#52Ancestors in 52 Weeks: Identity

This post is adapted from a letter I wrote to my mom’s brother about my research into their maternal grandfather’s family.

When I started researching the family tree, I knew the name of my great-grandfather Billie Stevens from hearing him talked about and from going to Clopton Cemetery. I didn’t know his parents’ names or anything about him, other than that he died when my mom was a little girl.

Billie Stevens

J.W. Stevens was born October 5, 1884, according to his wife Mollie Pittman Stevens’ Bible (in possession of my cousin Cassandra Schansman). His World War I Draft Registration card records his birthday as October 5, 1880. (WWI Draft Card available on FamilySearch.org)

The U.S. Census of 1910 records his name as William J. Stephens, birthplace Alabama, parents both born in Alabama.

The U.S. Census of 1920 gives his name as J. W. Stebens, birthplace Florida, parents both born in Alabama.

The U.S. Census of 1930 lists his name as J.W. Stevens, birthplace Alabama, parents both born in Alabama.

The Florida Census of 1935 gives his name as J.W. Stevens and his birthplace as Florida.

All U.S. and Florida Census records are available on FamilySearch.org. I have not found any of the family in the 1900 U.S. Census. The 1890 U.S. Census, as genealogists know, was destroyed by fire.

The first record I found naming Billie Stevens’ parents was his death certificate; the informant was Willie Cook, his daughter. It gave the names Bill Stevens and Mollie Reed (Death certificate is available on FamilySearch.org).

As I began searching, I found one record that seemed to be his parents. William A. Stephens and Mollie Reid were married in Conecuh County, Alabama, on July 26, 1883 with the consent of Mrs. Nancy Reid.

Using that information, I found U.S. Census records and FamilySearch family tree profiles for James T. and Nancy Reid living in Conecuh County beginning in 1850.  Mollie, also known as Mary, was born around 1855 – that’s consistent through all the Census records I have for her. I don’t have a specific birthdate.

I wasn’t positive at that I’d found the right couple. I am sure now for several reasons.

I have quite a few DNA matches to descendants of James and Nancy Reid’s other children.

We know that Billie’s mother remarried Charles Muterspaugh. They had a daughter named Charlotta Rhea “Lottie” Muterspaugh, born December 5, 1894. The only marriage record I found for Charles Muterspaugh was to Mary R. Gilmore, wedding date 19 March 1891, in Escambia County, Florida. The 1910 Census says Charley and Mollie had been married for 19 years, which matches that date. But where did Gilmore come from? I found a marriage on March 7, 1889, in Conecuh County, Alabama, between J.C. Gilmore and Molly Stephens. The justice of the peace noted that he performed the marriage at the home of Pink Louis – aka Pinkney Lewis, Mary Reid’s brother-in-law.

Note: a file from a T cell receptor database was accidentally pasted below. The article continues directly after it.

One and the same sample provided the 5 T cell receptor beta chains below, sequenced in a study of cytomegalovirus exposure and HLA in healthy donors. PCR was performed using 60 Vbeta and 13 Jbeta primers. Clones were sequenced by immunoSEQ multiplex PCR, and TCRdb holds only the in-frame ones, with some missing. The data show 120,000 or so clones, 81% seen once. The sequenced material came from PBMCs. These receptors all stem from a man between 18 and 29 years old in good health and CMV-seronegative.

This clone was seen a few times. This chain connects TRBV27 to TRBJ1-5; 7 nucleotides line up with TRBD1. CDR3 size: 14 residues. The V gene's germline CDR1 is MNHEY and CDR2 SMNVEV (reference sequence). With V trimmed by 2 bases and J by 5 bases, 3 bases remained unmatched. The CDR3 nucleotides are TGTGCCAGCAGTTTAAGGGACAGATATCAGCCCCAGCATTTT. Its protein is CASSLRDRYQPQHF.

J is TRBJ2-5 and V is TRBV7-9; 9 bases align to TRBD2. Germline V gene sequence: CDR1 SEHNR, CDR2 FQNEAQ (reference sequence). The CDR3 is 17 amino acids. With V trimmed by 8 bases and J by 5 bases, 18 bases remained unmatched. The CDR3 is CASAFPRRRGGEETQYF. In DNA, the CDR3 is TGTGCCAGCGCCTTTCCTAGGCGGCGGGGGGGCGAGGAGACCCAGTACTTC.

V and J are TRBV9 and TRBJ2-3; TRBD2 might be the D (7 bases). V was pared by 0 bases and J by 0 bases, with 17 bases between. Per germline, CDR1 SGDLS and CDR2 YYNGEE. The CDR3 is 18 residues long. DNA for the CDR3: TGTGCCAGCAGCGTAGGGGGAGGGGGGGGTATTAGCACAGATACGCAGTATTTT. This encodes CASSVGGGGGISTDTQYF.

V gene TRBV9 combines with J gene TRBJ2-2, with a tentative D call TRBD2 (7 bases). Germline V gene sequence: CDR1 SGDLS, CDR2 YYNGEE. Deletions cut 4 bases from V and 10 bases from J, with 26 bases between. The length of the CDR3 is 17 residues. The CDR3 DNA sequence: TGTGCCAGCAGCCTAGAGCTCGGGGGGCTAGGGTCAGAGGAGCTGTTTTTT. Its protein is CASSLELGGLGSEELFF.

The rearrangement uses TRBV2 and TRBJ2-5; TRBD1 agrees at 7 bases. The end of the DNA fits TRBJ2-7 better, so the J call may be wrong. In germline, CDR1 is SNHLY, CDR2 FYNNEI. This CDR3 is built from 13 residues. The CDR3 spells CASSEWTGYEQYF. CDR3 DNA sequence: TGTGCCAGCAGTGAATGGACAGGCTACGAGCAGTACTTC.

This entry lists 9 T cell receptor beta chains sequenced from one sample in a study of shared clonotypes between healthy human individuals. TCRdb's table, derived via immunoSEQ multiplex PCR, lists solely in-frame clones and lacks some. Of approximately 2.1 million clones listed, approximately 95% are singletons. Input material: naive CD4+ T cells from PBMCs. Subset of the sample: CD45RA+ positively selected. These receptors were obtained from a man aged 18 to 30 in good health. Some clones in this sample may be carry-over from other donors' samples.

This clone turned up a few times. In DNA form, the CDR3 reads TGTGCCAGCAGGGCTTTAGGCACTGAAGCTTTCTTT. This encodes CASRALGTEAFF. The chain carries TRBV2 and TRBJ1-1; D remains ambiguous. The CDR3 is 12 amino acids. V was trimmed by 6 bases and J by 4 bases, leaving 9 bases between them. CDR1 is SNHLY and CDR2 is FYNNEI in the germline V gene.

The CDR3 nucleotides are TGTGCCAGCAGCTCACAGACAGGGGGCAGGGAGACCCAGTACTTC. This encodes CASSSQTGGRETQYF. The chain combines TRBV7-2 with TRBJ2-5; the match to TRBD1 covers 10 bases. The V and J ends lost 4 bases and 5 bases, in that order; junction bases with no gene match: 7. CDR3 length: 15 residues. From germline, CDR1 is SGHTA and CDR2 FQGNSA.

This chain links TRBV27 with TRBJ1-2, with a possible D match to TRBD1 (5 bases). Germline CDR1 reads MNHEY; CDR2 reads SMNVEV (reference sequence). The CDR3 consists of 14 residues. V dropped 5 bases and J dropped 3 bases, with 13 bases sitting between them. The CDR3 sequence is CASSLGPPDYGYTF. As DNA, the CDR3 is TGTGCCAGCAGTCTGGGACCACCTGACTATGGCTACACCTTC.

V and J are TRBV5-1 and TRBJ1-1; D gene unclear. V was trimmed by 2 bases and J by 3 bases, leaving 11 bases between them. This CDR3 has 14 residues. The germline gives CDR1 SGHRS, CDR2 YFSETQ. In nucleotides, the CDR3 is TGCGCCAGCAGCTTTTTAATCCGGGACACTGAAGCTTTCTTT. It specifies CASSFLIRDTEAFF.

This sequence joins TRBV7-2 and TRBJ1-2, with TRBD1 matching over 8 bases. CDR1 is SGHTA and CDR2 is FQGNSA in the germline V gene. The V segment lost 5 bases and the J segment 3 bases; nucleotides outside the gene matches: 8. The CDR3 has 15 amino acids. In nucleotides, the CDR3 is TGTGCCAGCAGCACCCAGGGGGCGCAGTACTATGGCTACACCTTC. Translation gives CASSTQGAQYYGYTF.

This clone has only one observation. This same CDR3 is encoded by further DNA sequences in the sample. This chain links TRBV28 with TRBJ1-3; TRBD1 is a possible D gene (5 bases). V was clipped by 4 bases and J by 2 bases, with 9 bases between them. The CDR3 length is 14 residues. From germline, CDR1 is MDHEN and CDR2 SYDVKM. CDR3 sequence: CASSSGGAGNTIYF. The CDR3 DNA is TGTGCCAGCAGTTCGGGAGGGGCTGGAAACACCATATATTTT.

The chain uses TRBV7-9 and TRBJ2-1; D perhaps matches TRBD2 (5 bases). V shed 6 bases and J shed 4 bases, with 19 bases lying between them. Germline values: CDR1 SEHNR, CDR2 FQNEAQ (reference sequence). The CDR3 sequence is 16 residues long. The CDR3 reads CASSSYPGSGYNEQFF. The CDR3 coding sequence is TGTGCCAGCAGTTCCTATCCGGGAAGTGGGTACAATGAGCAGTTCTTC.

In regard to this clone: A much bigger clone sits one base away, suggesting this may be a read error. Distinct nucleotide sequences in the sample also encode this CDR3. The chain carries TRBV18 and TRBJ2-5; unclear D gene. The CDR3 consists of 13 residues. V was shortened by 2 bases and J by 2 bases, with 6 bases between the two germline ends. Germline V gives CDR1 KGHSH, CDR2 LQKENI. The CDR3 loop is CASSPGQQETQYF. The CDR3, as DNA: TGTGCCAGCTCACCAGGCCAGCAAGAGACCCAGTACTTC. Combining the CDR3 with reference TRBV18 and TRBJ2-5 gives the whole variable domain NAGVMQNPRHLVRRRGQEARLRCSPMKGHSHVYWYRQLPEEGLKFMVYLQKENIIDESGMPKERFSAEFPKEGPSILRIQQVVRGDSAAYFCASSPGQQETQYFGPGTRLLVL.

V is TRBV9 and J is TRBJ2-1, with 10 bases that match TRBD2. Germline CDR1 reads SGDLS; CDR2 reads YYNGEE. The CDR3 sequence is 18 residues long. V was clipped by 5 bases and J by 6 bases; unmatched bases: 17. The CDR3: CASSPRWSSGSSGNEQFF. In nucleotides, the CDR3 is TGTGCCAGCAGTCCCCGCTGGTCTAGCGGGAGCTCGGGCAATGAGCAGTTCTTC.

But the big questions is, who is William A. Stephens (or Stevens) and what became of him? I have two possibilities.

There is a Wm. Stephens in the U.S. Census for 1880 living in Conecuh County, Alabama, with his mother Melviny Stevens. He is 18 years old, putting his birth in around 1862. According to the information recorded in the Census, he was born in Alabama, his father was born in Georgia, and his mother was born in Alabama. Melviny is age 42, born in Alabama, father born in Georgia, mother born in South Carolina. They are living a couple of houses down from John Henry Stephens and his wife Margaret. John Henry is 21 years old, born in Alabama, father born in Georgia, mother born in Alabama.

In the 1870 Census, William Stephens, age 5, is living with his mother Vina, age 26, and brother John Henry, age 11. In 1900, we find a William M. Stephens in the household of John Henry Stephens. William is identified as brother to the head-of-household, divorced, birthdate given as February 1872.

There is also, in the 1880 Census for Conecuh County, a William I. or J. Stephens, age 20, so born in Alabama around 1860. He’s living with his father Benjamin Stephens, age 65, who was born in Georgia to parents born in Georgia. His wife Mary A., age 45, was born in Alabama to parents born in South Carolina. The other children are Martha A., Benjamin F., Sarah T., James T., Bamy,  Mary E., and Maggy.

I haven’t found anything yet – document nor DNA – to confirm which William is ours. There may yet even be another William in the area that I haven’t found yet. Right now, I’m researching a Stephens DNA match that leads back to Ethel Almitty Stephens Freeman, who appears to have lived in Southwest Alabama in the early 20th Century. I have found a 1940 obituary for Mary Ella Poole that names her daughter as Ethel Freeman and lists two siblings, J.H. Johnson and Mrs. Ida Shell, who were living at the time in Evergreen, Conecuh County, Alabama. Perhaps someone reading this will recognize these names and help me make the connection to my Stephens ancestors. #CousinBait

About Taminar

When I grow up, I want to make movies and write books. Now in my 50s, I wonder if I'll ever really accomplish the dreams of my youth. I have made two short films, one for a college film-making class, the other for an MTV-sponsored contest. I have written short plays that have been produced, and a few short stories and reviews that have been published. I also perform and direct for community theatre. My working life has included stints in local TV news, public relations, retail management and cashier, and for a couple of years, I made the rides go at Walt Disney World. I have two cats and a husband.
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